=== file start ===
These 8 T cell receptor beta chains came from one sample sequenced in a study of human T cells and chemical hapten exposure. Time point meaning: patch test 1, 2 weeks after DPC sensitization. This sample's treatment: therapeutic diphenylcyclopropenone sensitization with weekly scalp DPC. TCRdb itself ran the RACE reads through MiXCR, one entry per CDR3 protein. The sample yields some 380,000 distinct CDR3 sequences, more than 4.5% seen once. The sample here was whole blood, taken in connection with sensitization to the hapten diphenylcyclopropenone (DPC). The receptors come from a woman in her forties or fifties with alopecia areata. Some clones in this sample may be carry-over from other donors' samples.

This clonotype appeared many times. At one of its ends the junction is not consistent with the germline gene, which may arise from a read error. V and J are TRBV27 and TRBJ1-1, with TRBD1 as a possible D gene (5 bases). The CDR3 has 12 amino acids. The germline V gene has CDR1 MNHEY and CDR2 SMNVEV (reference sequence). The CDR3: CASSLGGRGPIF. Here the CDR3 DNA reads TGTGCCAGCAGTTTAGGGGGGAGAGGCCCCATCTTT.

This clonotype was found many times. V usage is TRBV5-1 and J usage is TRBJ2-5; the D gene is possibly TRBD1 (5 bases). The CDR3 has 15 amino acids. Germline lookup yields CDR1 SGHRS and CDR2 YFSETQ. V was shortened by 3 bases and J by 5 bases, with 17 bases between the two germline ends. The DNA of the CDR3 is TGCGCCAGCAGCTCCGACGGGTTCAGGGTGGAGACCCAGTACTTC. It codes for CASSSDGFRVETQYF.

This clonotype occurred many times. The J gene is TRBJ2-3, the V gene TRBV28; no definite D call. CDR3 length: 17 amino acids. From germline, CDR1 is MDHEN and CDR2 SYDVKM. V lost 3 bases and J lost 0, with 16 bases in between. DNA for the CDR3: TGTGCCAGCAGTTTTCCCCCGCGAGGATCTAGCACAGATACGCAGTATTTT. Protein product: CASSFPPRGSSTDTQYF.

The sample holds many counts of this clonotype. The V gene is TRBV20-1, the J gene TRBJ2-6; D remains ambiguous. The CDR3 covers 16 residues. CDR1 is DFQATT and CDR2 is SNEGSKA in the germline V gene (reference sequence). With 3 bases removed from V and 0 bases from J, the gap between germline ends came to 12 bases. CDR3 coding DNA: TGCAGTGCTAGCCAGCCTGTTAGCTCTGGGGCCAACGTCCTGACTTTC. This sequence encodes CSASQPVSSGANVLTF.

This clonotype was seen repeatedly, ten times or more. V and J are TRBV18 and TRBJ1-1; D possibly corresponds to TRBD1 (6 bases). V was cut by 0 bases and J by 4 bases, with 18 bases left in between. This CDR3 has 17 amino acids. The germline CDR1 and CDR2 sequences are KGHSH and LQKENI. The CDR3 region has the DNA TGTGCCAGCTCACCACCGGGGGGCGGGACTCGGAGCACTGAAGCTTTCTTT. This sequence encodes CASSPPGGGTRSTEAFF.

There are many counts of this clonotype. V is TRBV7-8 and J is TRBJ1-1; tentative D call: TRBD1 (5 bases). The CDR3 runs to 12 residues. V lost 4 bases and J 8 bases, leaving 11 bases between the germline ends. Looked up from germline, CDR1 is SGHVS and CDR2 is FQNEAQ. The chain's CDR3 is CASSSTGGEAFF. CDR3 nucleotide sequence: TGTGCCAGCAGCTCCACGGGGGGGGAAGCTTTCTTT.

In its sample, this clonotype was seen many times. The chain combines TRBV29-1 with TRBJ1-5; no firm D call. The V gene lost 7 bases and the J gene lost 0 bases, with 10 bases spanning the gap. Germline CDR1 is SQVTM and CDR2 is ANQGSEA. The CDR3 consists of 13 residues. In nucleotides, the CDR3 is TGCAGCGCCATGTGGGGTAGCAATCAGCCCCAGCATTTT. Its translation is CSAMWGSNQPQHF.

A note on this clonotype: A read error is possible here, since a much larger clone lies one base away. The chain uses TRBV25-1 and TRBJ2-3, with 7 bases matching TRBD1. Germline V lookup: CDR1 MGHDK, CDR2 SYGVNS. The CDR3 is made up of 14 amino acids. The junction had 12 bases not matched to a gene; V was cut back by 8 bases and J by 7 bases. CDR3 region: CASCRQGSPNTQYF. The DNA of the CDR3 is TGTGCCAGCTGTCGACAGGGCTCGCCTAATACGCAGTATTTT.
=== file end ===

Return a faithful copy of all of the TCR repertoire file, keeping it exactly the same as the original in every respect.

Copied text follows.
These 8 T cell receptor beta chains came from one sample sequenced in a study of human T cells and chemical hapten exposure. Time point meaning: patch test 1, 2 weeks after DPC sensitization. This sample's treatment: therapeutic diphenylcyclopropenone sensitization with weekly scalp DPC. TCRdb itself ran the RACE reads through MiXCR, one entry per CDR3 protein. The sample yields some 380,000 distinct CDR3 sequences, more than 4.5% seen once. The sample here was whole blood, taken in connection with sensitization to the hapten diphenylcyclopropenone (DPC). The receptors come from a woman in her forties or fifties with alopecia areata. Some clones in this sample may be carry-over from other donors' samples.

This clonotype appeared many times. At one of its ends the junction is not consistent with the germline gene, which may arise from a read error. V and J are TRBV27 and TRBJ1-1, with TRBD1 as a possible D gene (5 bases). The CDR3 has 12 amino acids. The germline V gene has CDR1 MNHEY and CDR2 SMNVEV (reference sequence). The CDR3: CASSLGGRGPIF. Here the CDR3 DNA reads TGTGCCAGCAGTTTAGGGGGGAGAGGCCCCATCTTT.

This clonotype was found many times. V usage is TRBV5-1 and J usage is TRBJ2-5; the D gene is possibly TRBD1 (5 bases). The CDR3 has 15 amino acids. Germline lookup yields CDR1 SGHRS and CDR2 YFSETQ. V was shortened by 3 bases and J by 5 bases, with 17 bases between the two germline ends. The DNA of the CDR3 is TGCGCCAGCAGCTCCGACGGGTTCAGGGTGGAGACCCAGTACTTC. It codes for CASSSDGFRVETQYF.

This clonotype occurred many times. The J gene is TRBJ2-3, the V gene TRBV28; no definite D call. CDR3 length: 17 amino acids. From germline, CDR1 is MDHEN and CDR2 SYDVKM. V lost 3 bases and J lost 0, with 16 bases in between. DNA for the CDR3: TGTGCCAGCAGTTTTCCCCCGCGAGGATCTAGCACAGATACGCAGTATTTT. Protein product: CASSFPPRGSSTDTQYF.

The sample holds many counts of this clonotype. The V gene is TRBV20-1, the J gene TRBJ2-6; D remains ambiguous. The CDR3 covers 16 residues. CDR1 is DFQATT and CDR2 is SNEGSKA in the germline V gene (reference sequence). With 3 bases removed from V and 0 bases from J, the gap between germline ends came to 12 bases. CDR3 coding DNA: TGCAGTGCTAGCCAGCCTGTTAGCTCTGGGGCCAACGTCCTGACTTTC. This sequence encodes CSASQPVSSGANVLTF.

This clonotype was seen repeatedly, ten times or more. V and J are TRBV18 and TRBJ1-1; D possibly corresponds to TRBD1 (6 bases). V was cut by 0 bases and J by 4 bases, with 18 bases left in between. This CDR3 has 17 amino acids. The germline CDR1 and CDR2 sequences are KGHSH and LQKENI. The CDR3 region has the DNA TGTGCCAGCTCACCACCGGGGGGCGGGACTCGGAGCACTGAAGCTTTCTTT. This sequence encodes CASSPPGGGTRSTEAFF.

There are many counts of this clonotype. V is TRBV7-8 and J is TRBJ1-1; tentative D call: TRBD1 (5 bases). The CDR3 runs to 12 residues. V lost 4 bases and J 8 bases, leaving 11 bases between the germline ends. Looked up from germline, CDR1 is SGHVS and CDR2 is FQNEAQ. The chain's CDR3 is CASSSTGGEAFF. CDR3 nucleotide sequence: TGTGCCAGCAGCTCCACGGGGGGGGAAGCTTTCTTT.

In its sample, this clonotype was seen many times. The chain combines TRBV29-1 with TRBJ1-5; no firm D call. The V gene lost 7 bases and the J gene lost 0 bases, with 10 bases spanning the gap. Germline CDR1 is SQVTM and CDR2 is ANQGSEA. The CDR3 consists of 13 residues. In nucleotides, the CDR3 is TGCAGCGCCATGTGGGGTAGCAATCAGCCCCAGCATTTT. Its translation is CSAMWGSNQPQHF.

A note on this clonotype: A read error is possible here, since a much larger clone lies one base away. The chain uses TRBV25-1 and TRBJ2-3, with 7 bases matching TRBD1. Germline V lookup: CDR1 MGHDK, CDR2 SYGVNS. The CDR3 is made up of 14 amino acids. The junction had 12 bases not matched to a gene; V was cut back by 8 bases and J by 7 bases. CDR3 region: CASCRQGSPNTQYF. The DNA of the CDR3 is TGTGCCAGCTGTCGACAGGGCTCGCCTAATACGCAGTATTTT.